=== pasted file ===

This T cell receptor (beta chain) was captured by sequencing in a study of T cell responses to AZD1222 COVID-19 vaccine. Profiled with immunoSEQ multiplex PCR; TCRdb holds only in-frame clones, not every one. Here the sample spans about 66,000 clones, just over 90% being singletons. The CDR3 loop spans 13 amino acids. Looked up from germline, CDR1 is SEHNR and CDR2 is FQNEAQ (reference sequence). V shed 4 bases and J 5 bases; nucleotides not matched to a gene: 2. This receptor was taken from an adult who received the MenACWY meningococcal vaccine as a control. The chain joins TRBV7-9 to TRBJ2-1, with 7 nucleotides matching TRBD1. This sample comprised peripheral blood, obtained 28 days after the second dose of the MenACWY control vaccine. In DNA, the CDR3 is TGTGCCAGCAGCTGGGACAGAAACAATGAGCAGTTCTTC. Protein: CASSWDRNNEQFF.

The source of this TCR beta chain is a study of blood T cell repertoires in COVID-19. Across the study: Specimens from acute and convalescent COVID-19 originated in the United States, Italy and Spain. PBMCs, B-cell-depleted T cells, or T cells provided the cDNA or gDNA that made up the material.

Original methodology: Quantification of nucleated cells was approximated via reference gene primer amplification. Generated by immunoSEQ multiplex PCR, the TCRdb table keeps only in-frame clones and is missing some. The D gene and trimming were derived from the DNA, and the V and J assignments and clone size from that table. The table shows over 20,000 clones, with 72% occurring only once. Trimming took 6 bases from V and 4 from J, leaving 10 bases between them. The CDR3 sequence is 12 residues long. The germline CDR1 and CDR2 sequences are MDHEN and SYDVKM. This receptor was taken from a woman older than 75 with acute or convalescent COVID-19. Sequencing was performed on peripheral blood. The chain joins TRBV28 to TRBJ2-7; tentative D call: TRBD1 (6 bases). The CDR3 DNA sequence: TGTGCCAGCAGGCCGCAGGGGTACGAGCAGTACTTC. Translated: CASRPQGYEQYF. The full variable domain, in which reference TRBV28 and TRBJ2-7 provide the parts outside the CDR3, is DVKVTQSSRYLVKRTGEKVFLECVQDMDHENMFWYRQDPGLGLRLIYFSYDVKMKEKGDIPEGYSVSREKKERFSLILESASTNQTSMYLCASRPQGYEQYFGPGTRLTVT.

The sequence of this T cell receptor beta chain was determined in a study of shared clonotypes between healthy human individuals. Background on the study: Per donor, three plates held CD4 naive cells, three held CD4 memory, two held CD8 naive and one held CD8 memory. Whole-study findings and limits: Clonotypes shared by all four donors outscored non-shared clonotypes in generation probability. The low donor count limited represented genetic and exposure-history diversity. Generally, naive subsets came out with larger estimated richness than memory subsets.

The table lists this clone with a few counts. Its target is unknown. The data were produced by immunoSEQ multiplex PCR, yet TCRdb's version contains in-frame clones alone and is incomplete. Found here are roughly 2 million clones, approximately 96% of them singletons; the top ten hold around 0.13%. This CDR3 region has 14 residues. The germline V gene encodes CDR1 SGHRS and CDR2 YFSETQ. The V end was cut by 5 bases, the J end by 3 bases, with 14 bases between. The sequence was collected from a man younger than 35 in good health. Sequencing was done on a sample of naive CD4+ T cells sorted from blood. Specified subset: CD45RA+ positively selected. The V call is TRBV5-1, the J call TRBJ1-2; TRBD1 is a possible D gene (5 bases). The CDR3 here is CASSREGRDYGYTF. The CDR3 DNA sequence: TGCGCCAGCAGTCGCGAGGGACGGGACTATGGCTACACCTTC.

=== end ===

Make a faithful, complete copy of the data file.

This T cell receptor (beta chain) was captured by sequencing in a study of T cell responses to AZD1222 COVID-19 vaccine. Profiled with immunoSEQ multiplex PCR; TCRdb holds only in-frame clones, not every one. Here the sample spans about 66,000 clones, just over 90% being singletons. The CDR3 loop spans 13 amino acids. Looked up from germline, CDR1 is SEHNR and CDR2 is FQNEAQ (reference sequence). V shed 4 bases and J 5 bases; nucleotides not matched to a gene: 2. This receptor was taken from an adult who received the MenACWY meningococcal vaccine as a control. The chain joins TRBV7-9 to TRBJ2-1, with 7 nucleotides matching TRBD1. This sample comprised peripheral blood, obtained 28 days after the second dose of the MenACWY control vaccine. In DNA, the CDR3 is TGTGCCAGCAGCTGGGACAGAAACAATGAGCAGTTCTTC. Protein: CASSWDRNNEQFF.

The source of this TCR beta chain is a study of blood T cell repertoires in COVID-19. Across the study: Specimens from acute and convalescent COVID-19 originated in the United States, Italy and Spain. PBMCs, B-cell-depleted T cells, or T cells provided the cDNA or gDNA that made up the material.

Original methodology: Quantification of nucleated cells was approximated via reference gene primer amplification. Generated by immunoSEQ multiplex PCR, the TCRdb table keeps only in-frame clones and is missing some. The D gene and trimming were derived from the DNA, and the V and J assignments and clone size from that table. The table shows over 20,000 clones, with 72% occurring only once. Trimming took 6 bases from V and 4 from J, leaving 10 bases between them. The CDR3 sequence is 12 residues long. The germline CDR1 and CDR2 sequences are MDHEN and SYDVKM. This receptor was taken from a woman older than 75 with acute or convalescent COVID-19. Sequencing was performed on peripheral blood. The chain joins TRBV28 to TRBJ2-7; tentative D call: TRBD1 (6 bases). The CDR3 DNA sequence: TGTGCCAGCAGGCCGCAGGGGTACGAGCAGTACTTC. Translated: CASRPQGYEQYF. The full variable domain, in which reference TRBV28 and TRBJ2-7 provide the parts outside the CDR3, is DVKVTQSSRYLVKRTGEKVFLECVQDMDHENMFWYRQDPGLGLRLIYFSYDVKMKEKGDIPEGYSVSREKKERFSLILESASTNQTSMYLCASRPQGYEQYFGPGTRLTVT.

The sequence of this T cell receptor beta chain was determined in a study of shared clonotypes between healthy human individuals. Background on the study: Per donor, three plates held CD4 naive cells, three held CD4 memory, two held CD8 naive and one held CD8 memory. Whole-study findings and limits: Clonotypes shared by all four donors outscored non-shared clonotypes in generation probability. The low donor count limited represented genetic and exposure-history diversity. Generally, naive subsets came out with larger estimated richness than memory subsets.

The table lists this clone with a few counts. Its target is unknown. The data were produced by immunoSEQ multiplex PCR, yet TCRdb's version contains in-frame clones alone and is incomplete. Found here are roughly 2 million clones, approximately 96% of them singletons; the top ten hold around 0.13%. This CDR3 region has 14 residues. The germline V gene encodes CDR1 SGHRS and CDR2 YFSETQ. The V end was cut by 5 bases, the J end by 3 bases, with 14 bases between. The sequence was collected from a man younger than 35 in good health. Sequencing was done on a sample of naive CD4+ T cells sorted from blood. Specified subset: CD45RA+ positively selected. The V call is TRBV5-1, the J call TRBJ1-2; TRBD1 is a possible D gene (5 bases). The CDR3 here is CASSREGRDYGYTF. The CDR3 DNA sequence: TGCGCCAGCAGTCGCGAGGGACGGGACTATGGCTACACCTTC.